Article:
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“Gay” Has Got To Go

The insulting slang term, that is, not the people.  I’m talking about when someone says, “That’s so gay!” meaning that something is bad.  I knew that would get you hooked, though!

Seriously, is there anything in our society now that’s really uglier towards gay people than this?  To make their identity synonymous with “bad?” 

The closest thing out there to this is the widespread use of the N-word (against which I’ve railed before), but even that is usually used as an inside-term by some black people, not meant to cause hurt.  Equating “gay” with “bad,” however, can only be the most degrading kind of slur. 

This is especially important for those of us who, as Christians, hold that marriage must be only between a man and a woman, while asserting our love and brotherhood with all people, including those gay people who might disagree with us.  When conversations go there, though, the response we often get is, “Yeah, right.  Of course you love us.  That’s why you call us names.” 

Can we blame them?  If we’re using their identity as an insult, of course our declarations of respect will ring hollow.  There is definitely something wrong with our civility–and our discipleship–if we call something we don’t like “gay.”

A Pair of Pessimistic Political Predictions

I’m not saying that these things will happen, but the way our society is going, I think it’s likely that they might happen. 

1.  Any straight people who get married will be seen as inherently oppressing gays who can’t marry.  This came to mind as I heard recently about a growing slew of celebrities who refuse to get married, saying they won’t do it until everybody can do it.  The logical end of that train of thought will be stigmatizing anybody who doesn’t get in on this “boycot.”  Cohabitation will explode even further as marriage rates drop drastically.

2.  The concept of nationality will come to be looked down on as narrow-minded, old fashioned, and akin to racism.  Under the guise of embracing all of humanity and “celebrating diversity,” many will decry those who assert that being an American–or any other nationality–has some intrinsic meaning.  Valuing your country over other countries will be the new “racism,” as the more “enlightened” among us will disavow their allegiance to any one nation and declare themselves “citizens of the world.” 

I know, I know–the seeds of both of these are already well sown into our society.  My fear is that they will become far more prevalent, that within a decade they will be the mandatory mantras of the mainstream, the same way that gay marriage, amnesty, and socialism suddenly became orthodox doctrines during the last ten years.

The Left Needs To Make Up Its Mind About Marriage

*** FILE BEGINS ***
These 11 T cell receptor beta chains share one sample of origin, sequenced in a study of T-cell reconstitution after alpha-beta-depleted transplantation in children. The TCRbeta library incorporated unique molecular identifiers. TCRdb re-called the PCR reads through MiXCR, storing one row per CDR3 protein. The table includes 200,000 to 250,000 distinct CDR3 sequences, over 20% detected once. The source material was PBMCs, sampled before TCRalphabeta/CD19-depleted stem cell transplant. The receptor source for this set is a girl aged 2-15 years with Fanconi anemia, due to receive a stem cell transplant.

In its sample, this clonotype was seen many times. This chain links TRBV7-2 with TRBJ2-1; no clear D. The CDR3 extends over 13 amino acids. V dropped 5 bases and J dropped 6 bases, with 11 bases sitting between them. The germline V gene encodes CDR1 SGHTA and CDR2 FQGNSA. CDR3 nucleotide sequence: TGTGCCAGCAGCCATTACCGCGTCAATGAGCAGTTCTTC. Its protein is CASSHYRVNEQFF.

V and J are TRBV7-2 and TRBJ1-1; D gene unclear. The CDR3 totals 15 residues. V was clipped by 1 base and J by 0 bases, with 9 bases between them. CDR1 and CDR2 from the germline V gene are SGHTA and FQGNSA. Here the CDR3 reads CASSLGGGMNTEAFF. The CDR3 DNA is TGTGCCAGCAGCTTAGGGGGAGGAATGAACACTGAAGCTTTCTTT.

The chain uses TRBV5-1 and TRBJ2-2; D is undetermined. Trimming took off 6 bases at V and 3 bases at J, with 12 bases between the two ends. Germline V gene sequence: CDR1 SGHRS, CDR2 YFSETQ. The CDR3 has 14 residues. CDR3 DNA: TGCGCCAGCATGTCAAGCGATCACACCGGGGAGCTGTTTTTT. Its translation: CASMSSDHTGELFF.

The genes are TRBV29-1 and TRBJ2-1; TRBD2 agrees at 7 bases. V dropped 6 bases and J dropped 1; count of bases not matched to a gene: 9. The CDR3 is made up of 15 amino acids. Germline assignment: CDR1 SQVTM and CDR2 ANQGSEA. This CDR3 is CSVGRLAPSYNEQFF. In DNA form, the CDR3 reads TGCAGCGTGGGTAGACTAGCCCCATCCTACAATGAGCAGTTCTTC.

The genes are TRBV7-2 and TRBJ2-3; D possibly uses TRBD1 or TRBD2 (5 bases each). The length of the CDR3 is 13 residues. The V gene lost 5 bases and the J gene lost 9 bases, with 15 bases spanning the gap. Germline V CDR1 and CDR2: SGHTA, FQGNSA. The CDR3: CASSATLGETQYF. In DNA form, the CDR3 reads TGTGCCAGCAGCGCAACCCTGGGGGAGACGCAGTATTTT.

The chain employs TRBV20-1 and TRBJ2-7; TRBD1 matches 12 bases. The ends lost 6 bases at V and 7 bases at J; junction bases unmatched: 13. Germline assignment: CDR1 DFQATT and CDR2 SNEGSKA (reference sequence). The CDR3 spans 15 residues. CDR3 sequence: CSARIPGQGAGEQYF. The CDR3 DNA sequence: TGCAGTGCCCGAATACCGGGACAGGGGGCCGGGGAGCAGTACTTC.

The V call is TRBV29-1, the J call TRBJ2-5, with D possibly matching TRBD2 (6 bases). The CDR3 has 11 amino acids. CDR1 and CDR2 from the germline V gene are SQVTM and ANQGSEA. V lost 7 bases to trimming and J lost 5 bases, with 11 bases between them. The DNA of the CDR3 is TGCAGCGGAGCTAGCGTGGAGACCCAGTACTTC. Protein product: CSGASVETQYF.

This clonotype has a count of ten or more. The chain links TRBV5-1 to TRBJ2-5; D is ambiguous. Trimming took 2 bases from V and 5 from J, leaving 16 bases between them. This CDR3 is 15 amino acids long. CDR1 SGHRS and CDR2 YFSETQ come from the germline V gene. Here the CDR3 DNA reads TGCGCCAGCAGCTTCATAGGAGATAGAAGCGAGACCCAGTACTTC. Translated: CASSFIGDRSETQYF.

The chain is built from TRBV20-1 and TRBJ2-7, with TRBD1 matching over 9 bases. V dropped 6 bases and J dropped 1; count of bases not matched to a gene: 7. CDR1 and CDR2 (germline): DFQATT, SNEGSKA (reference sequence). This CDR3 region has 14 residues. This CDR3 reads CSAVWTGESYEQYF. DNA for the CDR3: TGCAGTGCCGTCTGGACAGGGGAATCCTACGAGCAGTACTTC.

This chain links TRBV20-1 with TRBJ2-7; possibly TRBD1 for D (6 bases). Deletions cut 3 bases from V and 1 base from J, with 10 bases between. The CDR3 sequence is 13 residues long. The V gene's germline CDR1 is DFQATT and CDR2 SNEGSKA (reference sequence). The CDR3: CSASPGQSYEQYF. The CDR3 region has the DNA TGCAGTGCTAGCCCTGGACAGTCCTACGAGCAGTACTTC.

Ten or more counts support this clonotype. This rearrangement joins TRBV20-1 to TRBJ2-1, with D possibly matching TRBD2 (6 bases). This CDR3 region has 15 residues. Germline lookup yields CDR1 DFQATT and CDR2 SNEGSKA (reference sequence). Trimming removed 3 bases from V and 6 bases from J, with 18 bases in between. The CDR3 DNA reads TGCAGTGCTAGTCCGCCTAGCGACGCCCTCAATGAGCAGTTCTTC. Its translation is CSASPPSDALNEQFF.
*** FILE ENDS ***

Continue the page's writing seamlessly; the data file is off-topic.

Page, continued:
It’s ironic that America is now embroiled in an all out cultural war over whether or not gay couples should be able to get married.  It’s ironic because for the last several decades the cultural left has been waging a war against marriage itself.  The mantra with which we’ve all been bombarded is that marriage is “just a piece of paper.” 

So on one hand, a huge segment of the cultural left in America clings to its established dogma that marriage is outdated, oppressive, or irrelevant, while a growing faction of the same population battles to convince us that marriage is a crucial necessity worth fighting over.  Thousands of flexible, hip, cohabitating straight couples all blithely ignore the foundational covenant of civilization, while at the same time thousands of aggrieved, angry, entitled gay couples take to the streets to campaign for what seems to be a life-or-death need.

Perhaps it’s just traditional marriage that’s bad.  Alternative marriages–surprise!–are great.

This contradiction makes the convenient, experimental wishes of the left ever more difficult to take seriously.  Will America’s counter culture please make up its mind?  Either marriage is important or it isn’t.  Either it’s a vital ceremony with real value, or it’s just an optional piece of paper.  It can’t be both.

When you come to a consensus, let us know.  Then we can talk.

Domestic Violence Is All The Rage

It’s undeniable that popular singer Chris Brown savagely beat his girlfriend Rihanna last month.  Even more sadly, it’s also undeniable that too many–maybe even a majority–of young people are siding with Brown.

The second half of this article from the New York Times addresses why that is.  One expert highlights the influence of hip hop’s insistence that aggression is an appropriate response to stress, but more disturbing still is this theme:

Moreover, teenage girls can’t be expected to support Rihanna just because of her gender, youth culture experts say. They see themselves as sharing equal responsibility with boys. Parity, not sisterhood, is the name of the game.